Internet cafes have been around in Japan for almost two decades but recently some have started to offer tiny, private booths, showers, laundry service and storage space reasonably priced for overnight guests.
The first time Fumiya, 26, spent a night at the internet cafe, other people’s snoring and footsteps kept him awake throughout the night. Since that sleepless night, ten months have passed and the little noises don’t bother him anymore. Once he got used to sleeping with a blanket over his face to block out the fluorescent lights that stay on through the night, he says living in an internet cafe is “not so bad.” Fumiya started living at an internet cafe after he left his job with a dormitory. He looked for an apartment but it was more than he could afford. At first he rented a private booth for 12 hours just to sleep but soon realised that he could actually live there. Fumiya’s discounted monthly package costs 1,920 yen (US$25) a day, or around $750 a month. It’s cheaper than renting an apartment since he doesn’t have to pay for utilities.
The booth is clean and the café offers unlimited free soft drinks, blankets and cushions. The booth is partitioned by 1.8 metre high dividers and a door and Fumiya can enjoy his bath-tub sized privacy of a 1.8 x 1.2 metre space which is big enough to sleep without bending his knees.
He currently works 8 hours a day, 6 days a week as a security guard and makes about 230,000 yen (US $2,900) a month. He says he needs about one million yen ($13,000) to pay for security deposits, estate agent fees and furniture for an apartment in Tokyo, money he can ill afford on his salary. He reckons it would take him up to five years to save up this much money.
“We need places like internet cafes. Without them, there would be many more people who have jobs but no homes.”
Fumiya eventually wants to be a regular worker so that he can have stability and rent an apartment. The older he gets, the more difficult life as an irregular worker becomes and the gap between the wages of those with full time contracts and casual workers is widening. By the time he reaches the age of 45, he will earn less than half of what people on regular contracts will make. “I want to get married and have a family. That is, if I’m lucky.”
According to a survey by the Ministry of Health, Labour and Welfare in 2007 there were 60,900 people who were sleeping at in internet cafe on any given day. Around 5,400 people were actually living in the cafes because they had no other homes. Out of these long-term residents, 2,200 were unemployed and 2,700 were irregular workers like Fumiya. Japanese media has started to call them “internet cafe refugees” drawing attention to the plight of irregular workers whose salary is not enough to pay for their own apartment.
The number of low-paid workers on temporary contracts with no job security has been climbing steadily. In 1990, 20% of the workforce were temporary workers. By 2011 the figure had climbed to 35% according to a survey by the Ministry of Internal Affairs and Communications. A third of male workers and half of female workers on temporary contacts earned less than the government poverty line of 1.12 million yen (US$14,300) a year.
Tadayuki Sakai, 42, smiles broadly when he recalls the time when he handed in his resignation to his boss. He worked for a credit card company as a regular worker, or ‘salaryman’, for 20 years. “I felt so good! So so good!”
It was a complete leap of faith for Mr Sakai as these stable, full-time position are becoming increasingly hard to come by in today’s Japan, where more than one in three people are employed as irregular workers.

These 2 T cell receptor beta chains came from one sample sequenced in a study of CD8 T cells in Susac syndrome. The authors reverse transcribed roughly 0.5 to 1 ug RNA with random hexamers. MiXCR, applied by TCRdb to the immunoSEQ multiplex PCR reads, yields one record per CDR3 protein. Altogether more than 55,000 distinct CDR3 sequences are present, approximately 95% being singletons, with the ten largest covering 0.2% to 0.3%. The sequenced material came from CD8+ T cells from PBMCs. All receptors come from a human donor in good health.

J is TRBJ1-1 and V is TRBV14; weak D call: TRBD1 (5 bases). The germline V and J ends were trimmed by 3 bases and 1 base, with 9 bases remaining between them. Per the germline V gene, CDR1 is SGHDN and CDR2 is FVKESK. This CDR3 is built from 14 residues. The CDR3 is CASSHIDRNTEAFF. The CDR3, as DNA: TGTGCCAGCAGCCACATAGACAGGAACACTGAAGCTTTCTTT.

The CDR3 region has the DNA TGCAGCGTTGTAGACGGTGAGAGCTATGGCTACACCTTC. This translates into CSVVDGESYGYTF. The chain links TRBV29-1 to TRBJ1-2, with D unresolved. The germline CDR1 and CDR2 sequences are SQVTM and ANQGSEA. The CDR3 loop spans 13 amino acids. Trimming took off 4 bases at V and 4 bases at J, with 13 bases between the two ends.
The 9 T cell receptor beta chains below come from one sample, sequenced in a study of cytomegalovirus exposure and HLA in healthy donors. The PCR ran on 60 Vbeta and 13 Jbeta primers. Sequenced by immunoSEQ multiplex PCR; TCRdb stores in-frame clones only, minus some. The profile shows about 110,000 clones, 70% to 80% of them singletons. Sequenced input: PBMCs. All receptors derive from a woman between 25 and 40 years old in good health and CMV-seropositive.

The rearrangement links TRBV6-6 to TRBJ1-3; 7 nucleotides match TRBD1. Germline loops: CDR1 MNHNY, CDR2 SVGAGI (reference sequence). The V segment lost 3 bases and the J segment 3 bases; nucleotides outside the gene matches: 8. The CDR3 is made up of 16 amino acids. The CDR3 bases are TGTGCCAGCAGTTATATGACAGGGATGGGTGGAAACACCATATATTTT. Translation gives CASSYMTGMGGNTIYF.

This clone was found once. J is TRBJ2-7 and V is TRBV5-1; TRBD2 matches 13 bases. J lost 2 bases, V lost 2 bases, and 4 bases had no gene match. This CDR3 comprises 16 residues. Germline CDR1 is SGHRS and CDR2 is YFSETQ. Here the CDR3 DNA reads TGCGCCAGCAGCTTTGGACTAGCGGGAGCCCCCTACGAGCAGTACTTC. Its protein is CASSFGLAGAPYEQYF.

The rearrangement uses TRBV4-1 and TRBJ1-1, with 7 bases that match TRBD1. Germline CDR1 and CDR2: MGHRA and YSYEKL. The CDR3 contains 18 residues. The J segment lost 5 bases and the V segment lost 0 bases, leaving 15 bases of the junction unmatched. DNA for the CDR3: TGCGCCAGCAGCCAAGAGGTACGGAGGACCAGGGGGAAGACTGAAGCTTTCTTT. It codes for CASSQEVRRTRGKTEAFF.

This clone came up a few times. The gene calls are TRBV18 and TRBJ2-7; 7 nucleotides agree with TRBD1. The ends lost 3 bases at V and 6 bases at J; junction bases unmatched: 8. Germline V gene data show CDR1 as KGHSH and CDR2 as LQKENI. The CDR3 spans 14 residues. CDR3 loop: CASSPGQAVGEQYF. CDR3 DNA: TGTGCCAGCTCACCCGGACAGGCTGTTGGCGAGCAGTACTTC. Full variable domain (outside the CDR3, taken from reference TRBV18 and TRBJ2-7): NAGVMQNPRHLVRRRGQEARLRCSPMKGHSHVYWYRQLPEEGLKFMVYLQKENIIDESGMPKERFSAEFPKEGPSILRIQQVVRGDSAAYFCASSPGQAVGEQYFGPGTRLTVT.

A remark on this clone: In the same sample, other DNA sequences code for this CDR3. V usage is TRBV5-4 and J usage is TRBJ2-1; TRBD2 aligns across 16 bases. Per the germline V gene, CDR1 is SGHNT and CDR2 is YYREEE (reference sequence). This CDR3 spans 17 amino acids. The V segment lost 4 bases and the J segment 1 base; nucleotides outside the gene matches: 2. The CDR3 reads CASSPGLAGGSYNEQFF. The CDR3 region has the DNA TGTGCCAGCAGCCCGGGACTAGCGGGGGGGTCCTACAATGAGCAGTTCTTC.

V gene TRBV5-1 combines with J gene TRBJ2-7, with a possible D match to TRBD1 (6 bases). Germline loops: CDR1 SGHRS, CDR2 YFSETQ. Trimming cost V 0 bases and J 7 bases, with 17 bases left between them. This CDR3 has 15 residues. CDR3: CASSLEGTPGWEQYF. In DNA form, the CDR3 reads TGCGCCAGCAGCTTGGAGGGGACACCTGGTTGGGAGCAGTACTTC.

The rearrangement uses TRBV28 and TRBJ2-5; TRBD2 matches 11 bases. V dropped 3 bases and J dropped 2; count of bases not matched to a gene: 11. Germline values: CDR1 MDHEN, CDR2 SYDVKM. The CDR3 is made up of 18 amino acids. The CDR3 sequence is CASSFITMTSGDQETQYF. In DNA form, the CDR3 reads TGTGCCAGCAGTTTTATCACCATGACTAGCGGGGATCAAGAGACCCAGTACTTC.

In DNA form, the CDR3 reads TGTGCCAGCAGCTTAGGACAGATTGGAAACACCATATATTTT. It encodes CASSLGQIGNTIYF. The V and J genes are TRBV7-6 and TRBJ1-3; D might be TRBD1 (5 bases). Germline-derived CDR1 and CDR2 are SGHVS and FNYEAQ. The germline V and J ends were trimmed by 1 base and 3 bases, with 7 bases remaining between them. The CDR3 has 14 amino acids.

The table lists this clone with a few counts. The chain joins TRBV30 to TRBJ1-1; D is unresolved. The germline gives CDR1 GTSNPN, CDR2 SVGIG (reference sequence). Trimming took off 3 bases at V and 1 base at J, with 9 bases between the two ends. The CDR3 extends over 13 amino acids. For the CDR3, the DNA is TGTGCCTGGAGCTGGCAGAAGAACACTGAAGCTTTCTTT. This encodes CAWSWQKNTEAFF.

After Mr Sakai quit his salaryman position, he moved to an internet cafe where he now works as telephone operator and temps for a friend’s computer systems company. Even though living in a bath tub-sized booth is his new reality, Mr. Sakai swears he is much happier now.
“I never ever want to become a salaryman again.”
Since the 1990s, Japanese companies have gone through painful changes in order to maintain their productivity and remain competitive. Workers used to be able to rely on secure, lifelong employment in return for unquestioning dedication to the company. Increasingly temporary contracts have come to replace secure ones and workers are expected to put in ever more overtime for fear of losing their jobs. Mr Sakai used to put in almost 200 hours of overtime at least three or four months of the year. “I didn’t have time to go home. I took short naps in the office and then went back to work when I woke up” he says. Yet when the company physician told him to work less after Mr Sakai showed signs of depression his boss started a rumour that he was ‘a psycho’ and a weakling.
Bullying and harassment such as being slapped or yelled at were routine in his company. “It’s a part of the older generation’s culture” Mr Sakai says with a shrug. He remembers that his boss once completely blanked him for a month after he turned down an invitation to have a drink. Instead of offering him early retirement or redundancy, though, he was slowly demoted from his executive position where he made 500,000 yen ( $ 6,400 ) a month first to an admin position and finally to debt collecting, for which he was paid 200,000 ( $ 2,550 ). “You keep getting demoted or given marginal positions until you feel compelled to resign. It’s really hard to keep one’s place.”
“You keep getting demoted or given marginal positions until you feel compelled to resign. It’s really hard to keep one’s place.”
When he is ready to leave the internet cafe Mr Sakai isn’t going to look for an apartment in Tokyo. He has lost hope in Japan and Japanese corporate culture and wants to move abroad. He neatly organises his belongings in his booth: one pair of black leather shoes, two dress shirts, one tie, one grey suit, a backpack and a briefcase.
“I have nothing to lose anymore. I don’t need to hold on to Japan. All I can count on is myself.”